Geography School Based Assesment

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What Are The Erosional And Depositional Features Located at Botany Bay and by Hectors River Jamaica Caused by Wave Action?

School: Wolmer’s Boys’ School
Candidate Name:Wade Williams
Territory: Jamaica
Year: 2013

Table of Contents

Page

Aim of the study

Methodology

Location of Study Area

Presentation and analysis of Data

Conclusion

Bibliography

Aim of Study

The aim of this study is to observe wave patterns, features located along Hectors River and Botany Bay to identify how the sea waves have affected the various landforms. Also to identify the different type of coastal features observed.

Methodology

On Thursday October 4, 2012 the study area Botany Bay, St. Thomas and Hectors River, Portland, Jamaica were visited and a camera was used to take pictures of landforms and observations were done. Pictures were taken of important landforms and notebooks and pens were used to record information on the landforms that was of spoken by the teacher. A stopwatch was used to record the number of wave break patterns per minute and a calculator was used to computate the frequency of the wave breaks. Drawings of the landform were also done.

Secondary Data
Further research was done on coastal features, data was taken from the text book and drawings were made from topographic maps from the internet.
Location of Sudy Area

Map of Jamaica showing location of study area.

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Map of Portland showing study area.

Map of Hectors River, Portland.

Map of St. Thomas

Map of Botany Bay, St. Thomas

Presentation of Data

Headlands

Picture1.1 shows a headland.
Headlands are formed along discordant coastlines in which bands of soft and hard rock out crop at right angles to the coastline. Due to the presence of hard and soft rock, differential erosion occurs. The crashing of waves against the rock causes loosening of rock particles from the main mass this is called hydraulic action. The loosened rock fragments are mixed with the physical action of the waves and are hurled at the landform this is called attrition. The softer less resistant rock is worn away much faster.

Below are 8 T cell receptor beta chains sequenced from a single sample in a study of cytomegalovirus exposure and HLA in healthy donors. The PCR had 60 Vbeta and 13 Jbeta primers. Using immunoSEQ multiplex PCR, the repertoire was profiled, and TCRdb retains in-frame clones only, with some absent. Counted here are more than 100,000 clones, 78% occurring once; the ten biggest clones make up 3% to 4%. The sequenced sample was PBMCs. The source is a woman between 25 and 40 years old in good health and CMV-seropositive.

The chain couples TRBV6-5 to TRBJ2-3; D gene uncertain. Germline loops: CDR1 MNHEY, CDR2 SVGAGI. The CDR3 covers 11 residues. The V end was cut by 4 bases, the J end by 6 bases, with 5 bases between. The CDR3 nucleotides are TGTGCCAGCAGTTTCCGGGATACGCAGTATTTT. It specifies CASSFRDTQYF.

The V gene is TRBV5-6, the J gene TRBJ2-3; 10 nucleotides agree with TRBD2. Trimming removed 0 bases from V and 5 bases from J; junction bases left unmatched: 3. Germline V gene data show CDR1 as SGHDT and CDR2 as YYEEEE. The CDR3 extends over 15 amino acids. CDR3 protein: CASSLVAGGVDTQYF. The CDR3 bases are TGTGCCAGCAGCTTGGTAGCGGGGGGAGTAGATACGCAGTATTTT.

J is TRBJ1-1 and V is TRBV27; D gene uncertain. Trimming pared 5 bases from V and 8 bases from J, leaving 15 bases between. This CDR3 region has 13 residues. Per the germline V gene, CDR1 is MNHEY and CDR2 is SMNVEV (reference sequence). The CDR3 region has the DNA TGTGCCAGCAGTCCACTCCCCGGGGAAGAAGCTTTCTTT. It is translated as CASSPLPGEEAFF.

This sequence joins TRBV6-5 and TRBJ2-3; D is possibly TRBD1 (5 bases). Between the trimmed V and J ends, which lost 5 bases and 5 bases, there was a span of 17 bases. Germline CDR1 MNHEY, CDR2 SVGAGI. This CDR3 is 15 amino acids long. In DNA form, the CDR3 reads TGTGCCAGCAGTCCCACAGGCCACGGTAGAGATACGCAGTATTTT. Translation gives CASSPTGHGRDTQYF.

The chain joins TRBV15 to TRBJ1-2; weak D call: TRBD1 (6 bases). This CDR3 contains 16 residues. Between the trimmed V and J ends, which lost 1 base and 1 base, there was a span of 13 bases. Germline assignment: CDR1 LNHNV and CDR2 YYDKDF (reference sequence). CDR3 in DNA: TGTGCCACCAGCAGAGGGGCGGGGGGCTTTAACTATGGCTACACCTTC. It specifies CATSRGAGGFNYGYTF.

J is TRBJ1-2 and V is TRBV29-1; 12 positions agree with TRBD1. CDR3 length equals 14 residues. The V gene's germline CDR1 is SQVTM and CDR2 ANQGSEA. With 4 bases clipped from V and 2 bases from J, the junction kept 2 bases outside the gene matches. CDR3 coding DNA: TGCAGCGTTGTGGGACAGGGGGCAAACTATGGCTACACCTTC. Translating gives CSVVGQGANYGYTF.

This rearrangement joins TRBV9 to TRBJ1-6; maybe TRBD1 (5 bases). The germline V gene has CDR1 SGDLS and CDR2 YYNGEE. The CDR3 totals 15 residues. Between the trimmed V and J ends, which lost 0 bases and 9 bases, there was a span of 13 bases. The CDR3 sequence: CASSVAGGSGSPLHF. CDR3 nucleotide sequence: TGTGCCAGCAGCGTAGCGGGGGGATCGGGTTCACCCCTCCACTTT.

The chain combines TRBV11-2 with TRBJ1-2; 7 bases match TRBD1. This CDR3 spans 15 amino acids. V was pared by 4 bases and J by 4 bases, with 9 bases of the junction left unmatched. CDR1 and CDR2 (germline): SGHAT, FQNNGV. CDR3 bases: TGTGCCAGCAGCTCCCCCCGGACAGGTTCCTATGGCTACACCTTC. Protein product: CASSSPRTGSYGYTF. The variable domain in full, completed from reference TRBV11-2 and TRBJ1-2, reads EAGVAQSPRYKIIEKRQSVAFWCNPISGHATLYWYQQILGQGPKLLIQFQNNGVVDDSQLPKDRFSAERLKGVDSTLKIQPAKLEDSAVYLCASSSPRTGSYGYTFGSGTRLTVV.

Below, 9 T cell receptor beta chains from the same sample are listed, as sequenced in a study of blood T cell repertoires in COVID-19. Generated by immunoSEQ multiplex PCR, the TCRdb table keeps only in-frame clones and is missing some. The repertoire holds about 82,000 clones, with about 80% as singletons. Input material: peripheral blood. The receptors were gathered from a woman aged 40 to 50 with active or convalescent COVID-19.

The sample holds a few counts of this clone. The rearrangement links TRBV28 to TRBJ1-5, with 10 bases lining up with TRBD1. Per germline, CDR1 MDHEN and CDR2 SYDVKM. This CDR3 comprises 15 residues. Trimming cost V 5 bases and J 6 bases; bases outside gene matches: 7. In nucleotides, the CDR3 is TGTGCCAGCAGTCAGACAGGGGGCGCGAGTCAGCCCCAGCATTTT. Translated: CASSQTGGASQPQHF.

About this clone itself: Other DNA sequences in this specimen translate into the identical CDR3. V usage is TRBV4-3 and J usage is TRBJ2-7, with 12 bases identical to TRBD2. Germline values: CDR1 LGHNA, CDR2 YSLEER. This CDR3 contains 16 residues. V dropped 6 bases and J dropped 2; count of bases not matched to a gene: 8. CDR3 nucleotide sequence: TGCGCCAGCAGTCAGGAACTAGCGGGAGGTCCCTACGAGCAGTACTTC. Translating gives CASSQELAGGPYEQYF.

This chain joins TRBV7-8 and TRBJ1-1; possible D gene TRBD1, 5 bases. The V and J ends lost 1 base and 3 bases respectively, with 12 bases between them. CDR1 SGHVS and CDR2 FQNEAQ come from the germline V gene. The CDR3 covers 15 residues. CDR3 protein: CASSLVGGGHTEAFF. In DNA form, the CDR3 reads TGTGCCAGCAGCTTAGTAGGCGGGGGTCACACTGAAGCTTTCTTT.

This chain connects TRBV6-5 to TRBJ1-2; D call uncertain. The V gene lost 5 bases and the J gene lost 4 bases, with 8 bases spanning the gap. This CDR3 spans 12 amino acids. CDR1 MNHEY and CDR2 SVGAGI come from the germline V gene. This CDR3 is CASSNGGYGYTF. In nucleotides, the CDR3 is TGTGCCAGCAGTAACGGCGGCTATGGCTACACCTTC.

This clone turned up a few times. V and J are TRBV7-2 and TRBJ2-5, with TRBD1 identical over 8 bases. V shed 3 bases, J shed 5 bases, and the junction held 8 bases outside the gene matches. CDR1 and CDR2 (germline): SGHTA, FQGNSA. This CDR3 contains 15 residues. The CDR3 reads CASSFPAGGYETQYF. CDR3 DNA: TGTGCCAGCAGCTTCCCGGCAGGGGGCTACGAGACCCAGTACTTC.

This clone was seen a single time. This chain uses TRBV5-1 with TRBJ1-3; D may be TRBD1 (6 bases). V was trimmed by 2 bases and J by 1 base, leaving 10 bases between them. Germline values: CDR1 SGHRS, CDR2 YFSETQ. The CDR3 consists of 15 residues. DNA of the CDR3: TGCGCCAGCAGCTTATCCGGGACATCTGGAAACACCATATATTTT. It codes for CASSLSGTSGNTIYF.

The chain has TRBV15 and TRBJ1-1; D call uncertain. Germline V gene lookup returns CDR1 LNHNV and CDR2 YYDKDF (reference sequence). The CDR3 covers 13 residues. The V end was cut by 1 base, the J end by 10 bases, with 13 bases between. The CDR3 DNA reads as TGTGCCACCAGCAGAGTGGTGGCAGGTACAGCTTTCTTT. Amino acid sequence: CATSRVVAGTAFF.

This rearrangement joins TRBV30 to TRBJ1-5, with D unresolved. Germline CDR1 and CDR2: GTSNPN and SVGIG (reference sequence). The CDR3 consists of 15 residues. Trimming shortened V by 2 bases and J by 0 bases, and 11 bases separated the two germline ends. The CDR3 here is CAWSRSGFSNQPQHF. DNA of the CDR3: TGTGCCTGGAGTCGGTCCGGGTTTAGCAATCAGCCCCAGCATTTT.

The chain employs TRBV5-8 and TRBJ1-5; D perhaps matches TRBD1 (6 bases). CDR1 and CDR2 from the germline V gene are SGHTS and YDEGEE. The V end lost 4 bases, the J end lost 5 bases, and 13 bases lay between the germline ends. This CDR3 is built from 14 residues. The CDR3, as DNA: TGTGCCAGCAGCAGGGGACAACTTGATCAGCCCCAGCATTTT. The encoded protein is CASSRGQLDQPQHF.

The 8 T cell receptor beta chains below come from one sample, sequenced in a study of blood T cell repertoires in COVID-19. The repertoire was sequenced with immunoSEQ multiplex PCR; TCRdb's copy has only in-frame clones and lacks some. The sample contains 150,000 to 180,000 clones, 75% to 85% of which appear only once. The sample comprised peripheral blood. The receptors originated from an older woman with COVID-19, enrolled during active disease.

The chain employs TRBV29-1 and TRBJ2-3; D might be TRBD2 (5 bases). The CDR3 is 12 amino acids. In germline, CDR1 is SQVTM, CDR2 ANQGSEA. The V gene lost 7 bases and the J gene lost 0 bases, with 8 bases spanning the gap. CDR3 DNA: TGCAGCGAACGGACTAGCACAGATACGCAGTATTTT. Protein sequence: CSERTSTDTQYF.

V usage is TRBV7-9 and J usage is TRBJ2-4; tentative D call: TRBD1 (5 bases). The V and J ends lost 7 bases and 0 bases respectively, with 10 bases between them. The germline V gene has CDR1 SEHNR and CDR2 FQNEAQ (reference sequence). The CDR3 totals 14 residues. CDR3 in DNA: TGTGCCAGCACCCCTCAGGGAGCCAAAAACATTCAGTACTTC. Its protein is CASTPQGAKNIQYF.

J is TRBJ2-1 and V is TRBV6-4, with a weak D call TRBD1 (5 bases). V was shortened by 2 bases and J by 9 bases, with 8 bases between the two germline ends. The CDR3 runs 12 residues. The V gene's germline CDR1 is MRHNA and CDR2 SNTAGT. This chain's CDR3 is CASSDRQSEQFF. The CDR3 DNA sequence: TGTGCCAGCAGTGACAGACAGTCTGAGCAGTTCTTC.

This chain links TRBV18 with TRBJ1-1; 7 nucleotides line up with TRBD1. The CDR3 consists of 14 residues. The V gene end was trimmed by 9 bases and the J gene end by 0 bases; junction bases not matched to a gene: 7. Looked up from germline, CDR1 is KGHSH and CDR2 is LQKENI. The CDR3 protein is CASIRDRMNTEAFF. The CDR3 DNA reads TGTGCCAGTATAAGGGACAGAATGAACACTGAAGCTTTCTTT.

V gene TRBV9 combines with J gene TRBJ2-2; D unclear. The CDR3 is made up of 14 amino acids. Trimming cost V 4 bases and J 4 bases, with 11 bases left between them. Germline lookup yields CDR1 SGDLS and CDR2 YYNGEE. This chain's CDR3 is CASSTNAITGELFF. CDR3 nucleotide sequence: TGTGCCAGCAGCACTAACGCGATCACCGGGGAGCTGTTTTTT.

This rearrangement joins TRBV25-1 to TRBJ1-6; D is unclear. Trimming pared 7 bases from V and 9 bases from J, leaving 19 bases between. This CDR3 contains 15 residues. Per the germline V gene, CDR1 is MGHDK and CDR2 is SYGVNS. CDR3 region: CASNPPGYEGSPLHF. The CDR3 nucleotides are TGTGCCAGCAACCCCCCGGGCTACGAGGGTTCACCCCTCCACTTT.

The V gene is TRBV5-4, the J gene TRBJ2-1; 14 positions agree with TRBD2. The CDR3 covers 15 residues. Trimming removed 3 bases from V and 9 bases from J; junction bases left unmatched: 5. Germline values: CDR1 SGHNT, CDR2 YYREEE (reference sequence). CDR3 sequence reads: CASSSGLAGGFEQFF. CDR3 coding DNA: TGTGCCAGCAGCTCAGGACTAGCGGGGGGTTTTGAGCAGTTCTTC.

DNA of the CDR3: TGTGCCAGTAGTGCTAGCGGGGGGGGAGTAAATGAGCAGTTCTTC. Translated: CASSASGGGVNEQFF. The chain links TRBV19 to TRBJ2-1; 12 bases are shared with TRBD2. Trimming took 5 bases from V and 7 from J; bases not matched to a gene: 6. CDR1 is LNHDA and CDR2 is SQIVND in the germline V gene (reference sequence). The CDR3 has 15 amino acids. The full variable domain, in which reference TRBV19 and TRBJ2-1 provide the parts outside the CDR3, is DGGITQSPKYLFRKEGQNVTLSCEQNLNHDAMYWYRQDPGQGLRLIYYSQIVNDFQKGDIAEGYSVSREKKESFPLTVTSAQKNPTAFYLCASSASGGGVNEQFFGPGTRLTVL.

Fig 1.1 showing the formation of Bays

Caves

Picture 1.2 show
This is caused by breaking waves which attack lines of weaknesses on both sides of the headland. Through a process of abrasion and hydraulic action, fissures and joints are gradually enlarged and these develop into caves.

Arches

Picture 1.3 shows a Natural Arch
Natural archs are formed when erosion leads to formation of caves on both sides of a narrow headland so that they meet an arch is formed.

Stack

Picture 1.4 showing a picture of the stack observed at folly point A stack which is a geological landform consisted of a steep and often vertical column or columns of rock in the sea near a coast, isolated by erosion. Time, wind and water are the only factors involved in the formation of a stack. They are formed when part of a headland is eroded by hydraulic action, which is the force of the sea or water crashing against the rock. The force of the water weakens cracks in the headland, causing them to later collapse, forming free-standing stacks and even a small island. Without the constant presence of water, stacks also form when a natural arch collapses under gravity, due to sub-aerial processes like wind erosion.

Stump

 
Picture 1.5 shows stumps
A stump which is formed by continuing wave action attacking a stack until it collapses.

Fig 1.1 shows how the erosion of a headland leads...
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